17 April 2024
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Younger Australians hit hard by RBA and inflation

Peter Switzer
22 January 2024

It might be a surprise to young journalists that bank statistics reveal that the surge in the cost of living is hitting younger Australians more than older ones, but we’ve been here and done that many times. In fact, probably as many times as the Reserve Bank has overtightened interest rates in the past and then has had to back away and cut rates.
These revelations have timely relevance with the very important December quarter inflation reading to be released on January 31. If the Consumer Price Index (CPI) shows that the pullback in spending by young Australians because of the spike in inflation and the overall cost of living outweighs the buoyant spending pattern of older local consumers, then the RBA will refrain from another rate rise.
In fact, the central bank board will be starting to think about when rates will need to be cut. That will be determined by economic readings of inflation, unemployment, and other statistics, such as the number of consumers cutting back on spending.
Today the SMH has looked at figures from the National Australia Bank that show “…renters and recent home buyers are feeling the pinch from inflation and the steep rise in interest rates”.
So, the numbers reveal “that customers aged under 50 have typically reduced spending more compared to those older than 50, with cuts in areas including eating out, entertainment and food delivery services.”
Interestingly, NAB says younger customers are doing budgets, paying down debt and Gen Z customers are opening bank accounts like never before!
And this surge in money responsibility from younger customers is said to be reducing the growth of bad loans. So, this effectively says bankers are winning from this interest rate misery while cafes, food service businesses and entertainment providers are losing customers big time.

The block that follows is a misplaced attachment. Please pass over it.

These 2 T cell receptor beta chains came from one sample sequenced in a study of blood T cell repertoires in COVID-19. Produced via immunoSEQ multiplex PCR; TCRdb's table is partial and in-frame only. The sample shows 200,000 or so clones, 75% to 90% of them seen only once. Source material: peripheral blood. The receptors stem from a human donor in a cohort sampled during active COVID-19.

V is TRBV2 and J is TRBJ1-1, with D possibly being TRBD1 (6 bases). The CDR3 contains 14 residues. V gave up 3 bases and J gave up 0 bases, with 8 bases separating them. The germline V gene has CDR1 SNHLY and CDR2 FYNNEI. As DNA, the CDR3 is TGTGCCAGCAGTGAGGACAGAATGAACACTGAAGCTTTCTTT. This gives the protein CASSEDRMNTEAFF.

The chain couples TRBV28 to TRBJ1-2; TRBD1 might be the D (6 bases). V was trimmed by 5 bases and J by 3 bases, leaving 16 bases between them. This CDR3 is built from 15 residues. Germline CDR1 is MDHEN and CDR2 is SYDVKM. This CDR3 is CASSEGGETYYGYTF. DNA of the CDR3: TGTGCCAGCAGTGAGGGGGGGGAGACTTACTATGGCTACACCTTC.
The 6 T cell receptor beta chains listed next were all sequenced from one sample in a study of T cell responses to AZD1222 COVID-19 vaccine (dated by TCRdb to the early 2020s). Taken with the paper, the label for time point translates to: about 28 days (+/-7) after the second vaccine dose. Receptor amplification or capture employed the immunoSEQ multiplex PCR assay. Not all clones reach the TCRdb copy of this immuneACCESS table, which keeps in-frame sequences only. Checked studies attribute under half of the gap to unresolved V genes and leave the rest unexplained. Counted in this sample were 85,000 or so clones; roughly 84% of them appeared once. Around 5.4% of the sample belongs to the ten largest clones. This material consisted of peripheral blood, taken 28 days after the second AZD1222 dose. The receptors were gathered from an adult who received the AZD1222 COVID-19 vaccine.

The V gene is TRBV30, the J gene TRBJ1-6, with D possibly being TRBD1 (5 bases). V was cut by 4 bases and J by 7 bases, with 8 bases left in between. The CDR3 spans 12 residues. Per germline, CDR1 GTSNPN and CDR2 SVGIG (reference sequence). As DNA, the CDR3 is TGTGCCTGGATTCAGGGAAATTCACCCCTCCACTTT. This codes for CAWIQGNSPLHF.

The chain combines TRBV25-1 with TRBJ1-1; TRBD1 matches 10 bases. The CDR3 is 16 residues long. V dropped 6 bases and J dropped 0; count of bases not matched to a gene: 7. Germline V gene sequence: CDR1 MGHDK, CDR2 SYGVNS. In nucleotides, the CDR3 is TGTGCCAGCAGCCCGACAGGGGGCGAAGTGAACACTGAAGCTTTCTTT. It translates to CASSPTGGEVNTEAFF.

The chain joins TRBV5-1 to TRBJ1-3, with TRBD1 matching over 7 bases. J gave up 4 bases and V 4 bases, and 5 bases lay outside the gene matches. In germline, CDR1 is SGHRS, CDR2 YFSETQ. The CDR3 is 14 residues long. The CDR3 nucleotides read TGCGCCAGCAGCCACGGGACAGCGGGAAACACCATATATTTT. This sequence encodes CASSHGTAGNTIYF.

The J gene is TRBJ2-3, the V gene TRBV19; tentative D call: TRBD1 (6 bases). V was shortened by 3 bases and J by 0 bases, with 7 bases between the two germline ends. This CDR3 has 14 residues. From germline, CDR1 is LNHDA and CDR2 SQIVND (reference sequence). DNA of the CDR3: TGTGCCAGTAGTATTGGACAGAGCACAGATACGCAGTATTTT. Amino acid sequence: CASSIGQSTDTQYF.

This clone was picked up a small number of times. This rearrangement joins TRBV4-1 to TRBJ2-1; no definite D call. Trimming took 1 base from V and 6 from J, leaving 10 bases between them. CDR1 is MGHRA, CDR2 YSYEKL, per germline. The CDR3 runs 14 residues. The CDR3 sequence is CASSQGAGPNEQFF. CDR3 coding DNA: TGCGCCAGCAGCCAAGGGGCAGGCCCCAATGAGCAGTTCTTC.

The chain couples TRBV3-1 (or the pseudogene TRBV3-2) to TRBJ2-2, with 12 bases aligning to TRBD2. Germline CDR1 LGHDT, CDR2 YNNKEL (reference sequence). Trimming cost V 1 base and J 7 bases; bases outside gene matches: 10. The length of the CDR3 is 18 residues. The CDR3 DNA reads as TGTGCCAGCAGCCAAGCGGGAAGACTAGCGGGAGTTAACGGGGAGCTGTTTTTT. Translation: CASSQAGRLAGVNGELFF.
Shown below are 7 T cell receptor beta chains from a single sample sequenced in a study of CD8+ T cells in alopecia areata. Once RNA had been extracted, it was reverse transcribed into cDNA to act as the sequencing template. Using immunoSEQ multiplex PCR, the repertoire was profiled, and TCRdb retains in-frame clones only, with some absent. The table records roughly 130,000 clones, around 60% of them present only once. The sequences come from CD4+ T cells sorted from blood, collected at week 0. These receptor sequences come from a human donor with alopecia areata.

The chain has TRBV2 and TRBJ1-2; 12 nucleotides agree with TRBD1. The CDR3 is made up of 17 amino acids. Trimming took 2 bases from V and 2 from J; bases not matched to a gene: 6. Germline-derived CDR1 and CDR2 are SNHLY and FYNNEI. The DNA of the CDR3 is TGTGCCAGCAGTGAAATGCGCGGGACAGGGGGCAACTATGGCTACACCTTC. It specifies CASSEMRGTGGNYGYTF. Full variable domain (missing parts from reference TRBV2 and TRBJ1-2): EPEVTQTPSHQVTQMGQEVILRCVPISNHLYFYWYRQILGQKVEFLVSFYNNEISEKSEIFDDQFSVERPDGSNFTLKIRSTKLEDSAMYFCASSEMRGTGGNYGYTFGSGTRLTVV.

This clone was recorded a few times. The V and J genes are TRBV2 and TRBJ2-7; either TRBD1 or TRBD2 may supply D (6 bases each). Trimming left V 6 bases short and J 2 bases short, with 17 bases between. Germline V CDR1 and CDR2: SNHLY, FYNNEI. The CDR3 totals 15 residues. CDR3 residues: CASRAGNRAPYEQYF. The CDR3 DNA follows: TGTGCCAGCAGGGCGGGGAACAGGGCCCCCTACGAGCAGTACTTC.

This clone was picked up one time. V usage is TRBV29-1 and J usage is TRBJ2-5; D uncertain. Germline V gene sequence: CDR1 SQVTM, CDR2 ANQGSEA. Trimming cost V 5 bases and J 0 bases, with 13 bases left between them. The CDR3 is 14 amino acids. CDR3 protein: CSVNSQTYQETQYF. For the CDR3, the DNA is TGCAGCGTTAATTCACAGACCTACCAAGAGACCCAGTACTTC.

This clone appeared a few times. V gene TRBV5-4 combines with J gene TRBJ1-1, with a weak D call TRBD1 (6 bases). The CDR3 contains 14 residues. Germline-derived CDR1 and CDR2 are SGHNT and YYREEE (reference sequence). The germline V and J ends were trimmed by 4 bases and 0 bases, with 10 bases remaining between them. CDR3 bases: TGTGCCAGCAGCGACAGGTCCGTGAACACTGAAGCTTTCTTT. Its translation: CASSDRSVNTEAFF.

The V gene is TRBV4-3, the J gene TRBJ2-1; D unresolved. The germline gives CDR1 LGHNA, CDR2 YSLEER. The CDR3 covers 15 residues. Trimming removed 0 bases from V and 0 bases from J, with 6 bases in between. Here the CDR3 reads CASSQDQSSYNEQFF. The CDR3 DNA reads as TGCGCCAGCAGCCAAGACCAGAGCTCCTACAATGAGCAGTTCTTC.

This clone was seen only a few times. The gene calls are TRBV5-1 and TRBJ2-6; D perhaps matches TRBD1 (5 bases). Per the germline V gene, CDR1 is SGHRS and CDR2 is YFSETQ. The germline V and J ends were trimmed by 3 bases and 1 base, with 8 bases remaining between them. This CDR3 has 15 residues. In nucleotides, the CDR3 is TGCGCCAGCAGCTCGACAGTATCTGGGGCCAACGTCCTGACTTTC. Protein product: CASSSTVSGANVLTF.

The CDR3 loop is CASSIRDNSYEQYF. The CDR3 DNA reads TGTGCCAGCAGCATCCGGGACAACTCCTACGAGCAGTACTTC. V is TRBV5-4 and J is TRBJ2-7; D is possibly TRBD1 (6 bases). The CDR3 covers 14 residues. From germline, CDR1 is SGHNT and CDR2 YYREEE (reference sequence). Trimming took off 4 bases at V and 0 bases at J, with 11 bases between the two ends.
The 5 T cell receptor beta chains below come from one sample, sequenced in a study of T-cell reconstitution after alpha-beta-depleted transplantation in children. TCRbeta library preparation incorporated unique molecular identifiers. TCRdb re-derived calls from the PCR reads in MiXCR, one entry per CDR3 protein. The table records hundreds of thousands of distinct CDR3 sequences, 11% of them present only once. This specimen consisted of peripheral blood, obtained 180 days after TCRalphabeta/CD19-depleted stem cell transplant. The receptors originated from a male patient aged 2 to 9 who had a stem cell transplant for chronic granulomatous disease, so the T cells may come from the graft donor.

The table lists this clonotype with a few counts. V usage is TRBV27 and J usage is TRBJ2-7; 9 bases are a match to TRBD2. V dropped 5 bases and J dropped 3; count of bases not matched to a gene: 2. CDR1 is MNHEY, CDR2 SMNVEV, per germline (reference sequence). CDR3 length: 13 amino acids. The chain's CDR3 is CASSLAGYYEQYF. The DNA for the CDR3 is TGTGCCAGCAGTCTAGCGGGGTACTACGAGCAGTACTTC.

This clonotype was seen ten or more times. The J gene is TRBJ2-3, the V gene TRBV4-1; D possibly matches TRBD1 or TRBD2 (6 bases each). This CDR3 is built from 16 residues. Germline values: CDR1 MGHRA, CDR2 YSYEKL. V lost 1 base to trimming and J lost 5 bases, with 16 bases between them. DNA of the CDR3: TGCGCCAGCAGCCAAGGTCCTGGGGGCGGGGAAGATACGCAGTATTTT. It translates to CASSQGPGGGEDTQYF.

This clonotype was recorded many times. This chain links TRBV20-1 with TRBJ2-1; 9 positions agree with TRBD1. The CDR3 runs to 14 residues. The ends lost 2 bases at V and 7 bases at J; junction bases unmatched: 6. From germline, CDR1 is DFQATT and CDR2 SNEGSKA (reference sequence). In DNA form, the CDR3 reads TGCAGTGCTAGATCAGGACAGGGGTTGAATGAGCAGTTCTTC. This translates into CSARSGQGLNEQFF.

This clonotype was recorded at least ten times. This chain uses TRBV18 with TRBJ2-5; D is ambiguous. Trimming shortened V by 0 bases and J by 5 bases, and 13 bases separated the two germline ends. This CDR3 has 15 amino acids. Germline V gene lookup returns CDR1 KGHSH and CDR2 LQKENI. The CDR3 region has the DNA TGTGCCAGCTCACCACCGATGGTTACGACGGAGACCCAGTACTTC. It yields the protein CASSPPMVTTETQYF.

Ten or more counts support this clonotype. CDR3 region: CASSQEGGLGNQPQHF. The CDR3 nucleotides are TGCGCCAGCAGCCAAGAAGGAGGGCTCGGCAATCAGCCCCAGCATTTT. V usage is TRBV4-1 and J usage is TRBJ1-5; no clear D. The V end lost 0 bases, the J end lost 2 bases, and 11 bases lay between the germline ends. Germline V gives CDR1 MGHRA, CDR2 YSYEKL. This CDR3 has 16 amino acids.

NAB surveyed 2,000 customers and the conclusion was that under 50s are cutting back while over 50s had no significant reductions in spending apart from car journeys and charitable giving. Clearly, many of this group is staying closer to home and charity begins at those homes!
Of course, these revelations shouldn’t be a big surprise because many younger Australians are on lower incomes and have debts linked to homes, cars, and credit cards. Much of this spending added to inflation and prompted the RBA to hit us with 13 rate rises, which drove home loan interest rates from 3% to 6%.
If you want the nitty gritty, here’s what NAB’s numbers show:

1. 54% of us cut back on eating out last quarter.
2. 50% reduced treats such as coffee and snacks.
3. 47% trimmed spending on entertainment such as going to the cinema.
4. The under 30s reduced eating out by $124 on average, food delivery outlays by $96 and micro treats by $73 over the quarter.
5. Young Australians are dealing with debt wisely, with 18- to 29-year-olds putting savings into offset accounts, 6. The 30-to-49 group was most inclined to pay down their mortgage.
7. Over 65s are running down savings to cover day-to-day living expenses.
8. And high interest accounts are encouraging Gen Z saver customers at NAB, with a 24% growth over the year.

This survey delivers two important revelations. First, the RBA’s rate rises and inflation from the rise in petrol prices, power bills and just about everything we buy is forcing Aussies to responsibly cut back on spending, which will mean those businesses setting prices will have to reduce their prices or be stuck with unbought stock or a money-losing operation.
Second, the survey’s conclusions increase the chances of a good inflation reading on January 31 and then an end to the RBA’s excessive rate rises. This will be good for stocks, our super and many younger Australians lives!

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